Anyone scrolling through my Instagram this month could be forgiven for thinking I spend my days gaily dining with abandon at the finest restaurants in London (and Paris) without a care in the world. I've had a pretty great run of meals this January - at Chez Georges in Paris, where I'd wanted to go for years - in London, at Claridges, Spring, The Chiltern Firehouse, Scott's, drinks at Duke's bar, dining at private clubs - all very lahdidah. Appearances are deceptive. Most, if not all of these outings were due to the kindness of family or friends. The before and after of these days was far less glamourous.
So how lucky am I to have all but banished the dreariness of January with good food and company. It's very much a high/low situation: one minute I'm toiling over some extremely mundane task, the next I'm in the glowing surrounds of a truly great restaurant where the surroundings, the staff, the napkins, the cutlery, and most importantly the menu all vibrate at the exactly perfect pitch for me to appreciate and savour.
Spring, at Somerset House, illustrates this perfectly. As my choice for a post-Christmas catch up lunch, I didn't know if it would be too much. Too designed, too showy perhaps. Very hyped restaurants sometimes need time, and quite a bit of it to settle. It is obviously very girly: it's pastel pink, it's baby blue, it's petal strewn. But this didn't seem to faze all the men enjoying their lunch there.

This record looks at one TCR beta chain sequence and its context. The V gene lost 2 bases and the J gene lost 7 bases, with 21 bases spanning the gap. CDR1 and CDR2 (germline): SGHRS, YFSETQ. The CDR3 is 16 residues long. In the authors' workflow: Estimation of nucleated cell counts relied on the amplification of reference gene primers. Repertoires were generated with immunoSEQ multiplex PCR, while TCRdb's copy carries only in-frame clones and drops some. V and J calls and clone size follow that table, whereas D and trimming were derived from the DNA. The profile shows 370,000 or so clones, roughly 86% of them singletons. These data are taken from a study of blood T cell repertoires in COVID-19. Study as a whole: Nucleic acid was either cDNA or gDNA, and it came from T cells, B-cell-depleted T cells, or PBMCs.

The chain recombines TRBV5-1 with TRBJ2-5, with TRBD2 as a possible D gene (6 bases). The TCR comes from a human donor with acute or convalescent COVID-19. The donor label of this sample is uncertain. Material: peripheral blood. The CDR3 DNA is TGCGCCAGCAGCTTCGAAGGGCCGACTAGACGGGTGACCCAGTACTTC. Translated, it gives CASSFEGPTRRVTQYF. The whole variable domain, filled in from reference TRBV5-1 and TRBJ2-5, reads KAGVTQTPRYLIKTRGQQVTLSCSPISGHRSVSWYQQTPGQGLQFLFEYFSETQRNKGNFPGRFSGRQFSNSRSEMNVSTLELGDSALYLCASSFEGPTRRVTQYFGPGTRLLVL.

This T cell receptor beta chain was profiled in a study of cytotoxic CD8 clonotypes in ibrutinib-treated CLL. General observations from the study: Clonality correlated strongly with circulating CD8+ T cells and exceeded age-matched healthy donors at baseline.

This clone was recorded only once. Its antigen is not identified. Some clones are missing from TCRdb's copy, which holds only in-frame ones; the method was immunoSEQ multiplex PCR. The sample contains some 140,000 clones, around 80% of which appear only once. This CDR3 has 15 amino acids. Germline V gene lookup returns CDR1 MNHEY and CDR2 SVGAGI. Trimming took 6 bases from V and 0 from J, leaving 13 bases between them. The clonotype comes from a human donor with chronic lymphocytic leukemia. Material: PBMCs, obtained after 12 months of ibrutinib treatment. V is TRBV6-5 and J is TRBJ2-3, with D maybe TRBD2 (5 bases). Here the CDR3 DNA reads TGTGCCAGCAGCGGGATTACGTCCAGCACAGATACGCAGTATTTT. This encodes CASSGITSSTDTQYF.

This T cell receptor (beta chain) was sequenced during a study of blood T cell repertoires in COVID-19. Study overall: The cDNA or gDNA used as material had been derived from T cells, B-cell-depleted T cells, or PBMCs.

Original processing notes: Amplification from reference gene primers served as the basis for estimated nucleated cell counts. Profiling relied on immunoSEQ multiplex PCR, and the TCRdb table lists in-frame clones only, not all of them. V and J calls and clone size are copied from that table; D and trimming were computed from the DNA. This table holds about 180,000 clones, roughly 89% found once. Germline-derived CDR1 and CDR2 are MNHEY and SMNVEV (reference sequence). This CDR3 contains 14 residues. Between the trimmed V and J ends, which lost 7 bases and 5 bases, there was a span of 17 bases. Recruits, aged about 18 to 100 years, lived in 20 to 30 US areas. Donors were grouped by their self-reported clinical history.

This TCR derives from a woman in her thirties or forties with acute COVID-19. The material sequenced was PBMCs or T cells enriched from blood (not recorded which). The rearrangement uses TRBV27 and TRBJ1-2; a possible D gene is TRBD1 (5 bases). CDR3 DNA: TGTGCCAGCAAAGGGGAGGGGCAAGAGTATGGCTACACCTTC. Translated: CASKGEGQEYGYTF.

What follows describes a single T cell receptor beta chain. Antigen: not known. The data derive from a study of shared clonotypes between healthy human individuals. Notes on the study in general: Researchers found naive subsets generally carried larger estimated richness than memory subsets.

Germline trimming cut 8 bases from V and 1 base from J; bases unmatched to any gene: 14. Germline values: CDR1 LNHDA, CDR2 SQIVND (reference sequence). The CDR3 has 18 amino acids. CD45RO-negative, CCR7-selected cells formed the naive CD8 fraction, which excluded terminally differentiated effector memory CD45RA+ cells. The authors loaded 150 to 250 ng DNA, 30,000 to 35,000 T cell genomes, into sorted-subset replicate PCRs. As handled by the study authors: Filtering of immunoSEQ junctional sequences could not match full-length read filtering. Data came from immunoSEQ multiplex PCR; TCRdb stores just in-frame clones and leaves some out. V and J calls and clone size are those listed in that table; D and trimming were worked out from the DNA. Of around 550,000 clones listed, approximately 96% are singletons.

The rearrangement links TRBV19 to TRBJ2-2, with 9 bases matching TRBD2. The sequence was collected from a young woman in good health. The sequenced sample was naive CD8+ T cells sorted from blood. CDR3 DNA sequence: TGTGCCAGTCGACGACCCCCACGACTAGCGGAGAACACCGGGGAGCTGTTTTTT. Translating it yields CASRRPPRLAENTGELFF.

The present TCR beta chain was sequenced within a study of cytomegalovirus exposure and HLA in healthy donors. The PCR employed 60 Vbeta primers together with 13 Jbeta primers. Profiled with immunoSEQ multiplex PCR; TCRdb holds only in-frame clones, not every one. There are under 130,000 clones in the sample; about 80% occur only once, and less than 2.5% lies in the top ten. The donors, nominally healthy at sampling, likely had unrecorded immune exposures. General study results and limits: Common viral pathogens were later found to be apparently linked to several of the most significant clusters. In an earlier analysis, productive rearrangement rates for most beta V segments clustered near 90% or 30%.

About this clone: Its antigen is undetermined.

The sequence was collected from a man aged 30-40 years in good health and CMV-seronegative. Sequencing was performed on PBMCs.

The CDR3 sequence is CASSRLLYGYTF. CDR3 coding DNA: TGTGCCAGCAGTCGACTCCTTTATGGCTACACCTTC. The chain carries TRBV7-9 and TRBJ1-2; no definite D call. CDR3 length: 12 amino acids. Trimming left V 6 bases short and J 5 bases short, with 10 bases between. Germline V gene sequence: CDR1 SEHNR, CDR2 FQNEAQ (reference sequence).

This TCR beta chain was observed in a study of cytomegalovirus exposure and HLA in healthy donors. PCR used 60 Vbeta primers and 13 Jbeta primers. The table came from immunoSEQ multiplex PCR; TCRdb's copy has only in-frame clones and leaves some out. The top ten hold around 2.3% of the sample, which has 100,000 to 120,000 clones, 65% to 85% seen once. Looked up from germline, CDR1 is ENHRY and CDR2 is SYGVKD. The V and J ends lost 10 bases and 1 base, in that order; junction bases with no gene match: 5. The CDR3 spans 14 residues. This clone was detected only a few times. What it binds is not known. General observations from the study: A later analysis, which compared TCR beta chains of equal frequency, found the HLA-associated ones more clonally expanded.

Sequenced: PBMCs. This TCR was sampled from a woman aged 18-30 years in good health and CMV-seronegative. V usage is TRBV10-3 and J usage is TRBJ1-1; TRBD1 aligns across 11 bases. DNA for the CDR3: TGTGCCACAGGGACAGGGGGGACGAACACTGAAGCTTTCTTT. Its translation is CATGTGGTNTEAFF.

What our lunch at Spring gave me, apart from a very delicious meal in fine company, was the hope of spring in the air. I loved everything about it: the tactile walls in pale blue linen, the touches of pink, the design of the bathrooms and the huge branches of magnolia buds and cherry blossoms that fit the grand scale of the rooms. The sommelier and waiter who looked after us were both knowledgable and friendly - I had heard some sniggering about their uniforms of stripy tops and rolled up trousers, that, it's true, would not look out of place on a fisherman in Pellestrina. But I thought they were perfectly suited to young guys who know about food and wine and are on their feet all day. And then Skye Gyngell in chefs' whites appearing at various points during our meal, in different areas of the restaurant, watching, checking.
My companions both had burrata with agretti (monk's beard) to start, which is just the kind of ingredient I love to see on a menu and then make grand plans to forage. I went straight in for the veal, which was divine, with cavolo nero, borlotti beans, anchovy, lemon and sage. I would eat this happily every day and will try to recreate the beans and cavolo nero part at home. Then a pear, hazelnut and espresso tart. I don't even like dessert much, definitely don't like anything coffee flavoured, but somehow this was demolished in seconds.
It was like a dream. Then back to the reality of train delays, sandwiches in plastic wrappers, too long walks in too high shoes and feeling cold to your core. I'd like to go back soon for another dream.